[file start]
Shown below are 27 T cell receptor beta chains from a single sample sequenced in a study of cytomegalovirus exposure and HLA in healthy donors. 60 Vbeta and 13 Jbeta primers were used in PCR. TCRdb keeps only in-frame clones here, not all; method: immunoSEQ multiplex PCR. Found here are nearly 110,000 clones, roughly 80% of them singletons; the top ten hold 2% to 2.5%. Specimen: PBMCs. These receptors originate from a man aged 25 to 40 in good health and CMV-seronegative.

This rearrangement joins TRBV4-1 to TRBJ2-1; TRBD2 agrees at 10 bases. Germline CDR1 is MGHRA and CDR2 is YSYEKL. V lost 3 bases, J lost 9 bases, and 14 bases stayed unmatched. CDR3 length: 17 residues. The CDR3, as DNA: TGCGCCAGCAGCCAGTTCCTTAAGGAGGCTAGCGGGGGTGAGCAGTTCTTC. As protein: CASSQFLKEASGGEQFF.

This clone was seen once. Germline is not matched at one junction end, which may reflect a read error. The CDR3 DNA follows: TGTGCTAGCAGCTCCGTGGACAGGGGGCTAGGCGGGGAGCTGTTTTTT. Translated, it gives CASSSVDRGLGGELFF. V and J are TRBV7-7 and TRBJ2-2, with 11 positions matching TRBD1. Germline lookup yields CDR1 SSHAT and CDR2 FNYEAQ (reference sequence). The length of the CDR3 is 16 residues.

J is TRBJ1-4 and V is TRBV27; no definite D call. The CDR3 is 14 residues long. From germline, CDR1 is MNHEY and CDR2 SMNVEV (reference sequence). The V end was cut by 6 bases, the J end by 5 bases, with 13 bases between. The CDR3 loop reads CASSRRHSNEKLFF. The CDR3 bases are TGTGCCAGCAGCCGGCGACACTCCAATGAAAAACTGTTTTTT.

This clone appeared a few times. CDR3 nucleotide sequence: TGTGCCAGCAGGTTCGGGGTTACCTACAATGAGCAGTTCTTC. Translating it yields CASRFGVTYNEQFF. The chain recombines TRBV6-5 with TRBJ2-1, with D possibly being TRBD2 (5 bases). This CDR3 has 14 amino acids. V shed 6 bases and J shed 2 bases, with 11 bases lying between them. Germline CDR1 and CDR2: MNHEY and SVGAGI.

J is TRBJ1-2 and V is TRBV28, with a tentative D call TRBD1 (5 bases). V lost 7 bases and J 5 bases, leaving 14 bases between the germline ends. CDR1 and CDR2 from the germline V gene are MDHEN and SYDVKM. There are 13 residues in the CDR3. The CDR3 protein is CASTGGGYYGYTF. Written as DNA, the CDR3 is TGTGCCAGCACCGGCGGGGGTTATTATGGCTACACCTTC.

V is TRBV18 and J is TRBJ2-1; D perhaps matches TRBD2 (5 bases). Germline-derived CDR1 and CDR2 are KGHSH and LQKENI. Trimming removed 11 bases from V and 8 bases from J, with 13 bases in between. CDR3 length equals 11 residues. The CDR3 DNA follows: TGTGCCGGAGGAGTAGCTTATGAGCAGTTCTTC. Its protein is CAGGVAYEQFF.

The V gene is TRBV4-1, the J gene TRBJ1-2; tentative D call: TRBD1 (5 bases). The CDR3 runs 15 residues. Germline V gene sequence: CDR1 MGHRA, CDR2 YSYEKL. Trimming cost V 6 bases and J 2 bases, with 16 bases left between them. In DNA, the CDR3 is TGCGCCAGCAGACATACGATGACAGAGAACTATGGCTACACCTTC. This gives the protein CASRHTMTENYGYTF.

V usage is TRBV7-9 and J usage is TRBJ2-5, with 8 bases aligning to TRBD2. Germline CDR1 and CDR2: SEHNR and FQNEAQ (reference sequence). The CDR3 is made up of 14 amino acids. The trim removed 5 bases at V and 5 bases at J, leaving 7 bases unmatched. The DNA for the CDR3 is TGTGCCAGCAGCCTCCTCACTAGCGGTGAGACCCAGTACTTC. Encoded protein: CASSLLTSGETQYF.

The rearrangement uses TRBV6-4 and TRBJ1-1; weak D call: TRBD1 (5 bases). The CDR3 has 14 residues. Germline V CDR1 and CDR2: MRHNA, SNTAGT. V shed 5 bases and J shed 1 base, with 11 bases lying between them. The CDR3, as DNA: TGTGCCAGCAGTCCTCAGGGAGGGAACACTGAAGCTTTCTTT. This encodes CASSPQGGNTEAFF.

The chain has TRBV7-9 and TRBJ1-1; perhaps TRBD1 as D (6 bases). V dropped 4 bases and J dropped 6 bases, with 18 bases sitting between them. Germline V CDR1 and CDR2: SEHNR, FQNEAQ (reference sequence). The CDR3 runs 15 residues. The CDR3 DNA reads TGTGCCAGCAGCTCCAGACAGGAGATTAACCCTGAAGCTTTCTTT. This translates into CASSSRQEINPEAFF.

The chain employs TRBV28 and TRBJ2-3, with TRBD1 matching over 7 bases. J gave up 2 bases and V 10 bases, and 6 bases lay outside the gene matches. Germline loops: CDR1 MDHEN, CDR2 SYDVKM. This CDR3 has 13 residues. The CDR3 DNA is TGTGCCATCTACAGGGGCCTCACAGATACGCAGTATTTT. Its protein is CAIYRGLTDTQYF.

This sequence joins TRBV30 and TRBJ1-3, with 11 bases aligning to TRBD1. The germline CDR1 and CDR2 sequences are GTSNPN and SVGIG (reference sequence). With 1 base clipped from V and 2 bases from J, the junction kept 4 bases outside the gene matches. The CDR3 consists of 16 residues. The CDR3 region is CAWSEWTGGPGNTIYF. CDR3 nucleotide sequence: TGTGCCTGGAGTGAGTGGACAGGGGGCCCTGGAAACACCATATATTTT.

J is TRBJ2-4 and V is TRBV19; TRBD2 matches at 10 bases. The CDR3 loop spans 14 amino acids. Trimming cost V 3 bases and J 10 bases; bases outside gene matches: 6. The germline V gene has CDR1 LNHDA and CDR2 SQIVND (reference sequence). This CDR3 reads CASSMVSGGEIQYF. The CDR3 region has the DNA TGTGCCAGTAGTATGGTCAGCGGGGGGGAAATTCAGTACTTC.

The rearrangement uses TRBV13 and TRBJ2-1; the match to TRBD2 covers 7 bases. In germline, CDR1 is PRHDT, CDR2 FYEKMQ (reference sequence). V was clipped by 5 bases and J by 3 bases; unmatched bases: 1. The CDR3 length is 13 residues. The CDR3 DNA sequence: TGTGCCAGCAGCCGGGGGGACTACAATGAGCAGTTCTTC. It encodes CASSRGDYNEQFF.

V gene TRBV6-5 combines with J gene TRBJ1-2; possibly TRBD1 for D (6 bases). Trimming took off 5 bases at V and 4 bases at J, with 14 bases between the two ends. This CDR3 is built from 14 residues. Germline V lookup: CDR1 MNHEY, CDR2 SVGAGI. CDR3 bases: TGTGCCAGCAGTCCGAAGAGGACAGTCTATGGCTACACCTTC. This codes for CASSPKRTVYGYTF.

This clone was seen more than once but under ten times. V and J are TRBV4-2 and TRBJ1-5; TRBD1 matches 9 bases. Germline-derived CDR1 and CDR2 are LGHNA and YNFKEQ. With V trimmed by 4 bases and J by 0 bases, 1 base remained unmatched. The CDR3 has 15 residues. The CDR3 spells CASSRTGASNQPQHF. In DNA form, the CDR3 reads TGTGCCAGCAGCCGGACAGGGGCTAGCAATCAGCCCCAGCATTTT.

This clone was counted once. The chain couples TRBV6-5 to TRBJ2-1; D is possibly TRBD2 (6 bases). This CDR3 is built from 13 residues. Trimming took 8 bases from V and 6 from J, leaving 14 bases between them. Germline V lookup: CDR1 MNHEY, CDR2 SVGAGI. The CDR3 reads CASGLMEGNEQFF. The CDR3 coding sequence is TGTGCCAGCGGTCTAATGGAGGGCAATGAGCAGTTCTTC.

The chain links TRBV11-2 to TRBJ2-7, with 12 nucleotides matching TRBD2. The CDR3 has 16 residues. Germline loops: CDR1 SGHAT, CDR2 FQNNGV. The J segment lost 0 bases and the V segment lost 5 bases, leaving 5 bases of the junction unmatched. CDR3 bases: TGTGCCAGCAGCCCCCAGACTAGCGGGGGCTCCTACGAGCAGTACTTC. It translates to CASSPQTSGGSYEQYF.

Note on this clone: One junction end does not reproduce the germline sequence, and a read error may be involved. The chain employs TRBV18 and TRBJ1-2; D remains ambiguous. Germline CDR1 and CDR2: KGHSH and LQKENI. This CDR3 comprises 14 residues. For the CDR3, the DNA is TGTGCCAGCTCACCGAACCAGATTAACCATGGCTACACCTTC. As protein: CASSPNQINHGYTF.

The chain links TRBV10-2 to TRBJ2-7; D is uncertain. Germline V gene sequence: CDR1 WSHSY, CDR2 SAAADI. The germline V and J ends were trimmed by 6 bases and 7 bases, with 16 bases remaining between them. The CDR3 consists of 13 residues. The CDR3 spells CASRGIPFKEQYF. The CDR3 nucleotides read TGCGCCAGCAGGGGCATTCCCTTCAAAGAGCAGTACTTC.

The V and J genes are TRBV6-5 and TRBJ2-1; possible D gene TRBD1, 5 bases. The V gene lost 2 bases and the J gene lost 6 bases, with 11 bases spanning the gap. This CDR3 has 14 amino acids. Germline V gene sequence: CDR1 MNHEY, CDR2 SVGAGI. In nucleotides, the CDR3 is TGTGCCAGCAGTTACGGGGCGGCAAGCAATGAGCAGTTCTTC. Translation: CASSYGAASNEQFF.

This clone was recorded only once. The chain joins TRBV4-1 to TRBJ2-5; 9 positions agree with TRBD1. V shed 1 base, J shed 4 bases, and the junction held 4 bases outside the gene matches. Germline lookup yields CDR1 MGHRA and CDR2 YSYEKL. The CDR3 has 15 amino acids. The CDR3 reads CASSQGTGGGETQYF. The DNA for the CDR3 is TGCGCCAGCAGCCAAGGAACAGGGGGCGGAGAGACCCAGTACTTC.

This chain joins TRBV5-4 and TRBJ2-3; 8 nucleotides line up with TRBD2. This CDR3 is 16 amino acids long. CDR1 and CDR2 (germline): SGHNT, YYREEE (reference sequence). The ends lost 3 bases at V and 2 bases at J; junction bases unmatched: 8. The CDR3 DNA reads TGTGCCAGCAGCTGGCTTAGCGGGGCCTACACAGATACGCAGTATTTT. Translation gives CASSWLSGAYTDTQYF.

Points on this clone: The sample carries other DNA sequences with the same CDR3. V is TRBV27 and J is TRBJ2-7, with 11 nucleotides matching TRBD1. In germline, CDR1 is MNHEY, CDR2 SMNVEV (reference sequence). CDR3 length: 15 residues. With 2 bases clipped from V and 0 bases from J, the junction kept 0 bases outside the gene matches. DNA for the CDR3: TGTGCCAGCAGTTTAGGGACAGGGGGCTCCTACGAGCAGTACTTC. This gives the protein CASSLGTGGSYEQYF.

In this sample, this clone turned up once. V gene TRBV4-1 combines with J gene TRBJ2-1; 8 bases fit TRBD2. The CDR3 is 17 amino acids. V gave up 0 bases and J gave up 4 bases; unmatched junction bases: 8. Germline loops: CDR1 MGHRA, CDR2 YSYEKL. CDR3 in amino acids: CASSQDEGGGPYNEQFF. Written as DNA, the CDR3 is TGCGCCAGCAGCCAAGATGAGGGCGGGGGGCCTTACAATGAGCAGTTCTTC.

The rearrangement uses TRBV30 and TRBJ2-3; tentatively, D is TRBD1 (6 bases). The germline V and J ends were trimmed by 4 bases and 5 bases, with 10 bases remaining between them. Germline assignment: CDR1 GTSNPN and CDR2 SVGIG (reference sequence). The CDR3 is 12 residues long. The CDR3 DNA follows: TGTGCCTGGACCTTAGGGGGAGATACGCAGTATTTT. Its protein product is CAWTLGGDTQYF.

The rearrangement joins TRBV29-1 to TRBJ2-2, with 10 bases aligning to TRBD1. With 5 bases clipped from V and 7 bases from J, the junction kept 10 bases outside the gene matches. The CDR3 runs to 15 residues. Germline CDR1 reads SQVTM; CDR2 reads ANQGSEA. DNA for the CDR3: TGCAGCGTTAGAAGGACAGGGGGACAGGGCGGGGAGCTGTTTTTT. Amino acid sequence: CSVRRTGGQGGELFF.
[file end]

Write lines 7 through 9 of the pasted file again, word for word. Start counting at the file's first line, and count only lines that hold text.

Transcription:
V is TRBV18 and J is TRBJ2-1; D perhaps matches TRBD2 (5 bases). Germline-derived CDR1 and CDR2 are KGHSH and LQKENI. Trimming removed 11 bases from V and 8 bases from J, with 13 bases in between. CDR3 length equals 11 residues. The CDR3 DNA follows: TGTGCCGGAGGAGTAGCTTATGAGCAGTTCTTC. Its protein is CAGGVAYEQFF.

The V gene is TRBV4-1, the J gene TRBJ1-2; tentative D call: TRBD1 (5 bases). The CDR3 runs 15 residues. Germline V gene sequence: CDR1 MGHRA, CDR2 YSYEKL. Trimming cost V 6 bases and J 2 bases, with 16 bases left between them. In DNA, the CDR3 is TGCGCCAGCAGACATACGATGACAGAGAACTATGGCTACACCTTC. This gives the protein CASRHTMTENYGYTF.

V usage is TRBV7-9 and J usage is TRBJ2-5, with 8 bases aligning to TRBD2. Germline CDR1 and CDR2: SEHNR and FQNEAQ (reference sequence). The CDR3 is made up of 14 amino acids. The trim removed 5 bases at V and 5 bases at J, leaving 7 bases unmatched. The DNA for the CDR3 is TGTGCCAGCAGCCTCCTCACTAGCGGTGAGACCCAGTACTTC. Encoded protein: CASSLLTSGETQYF.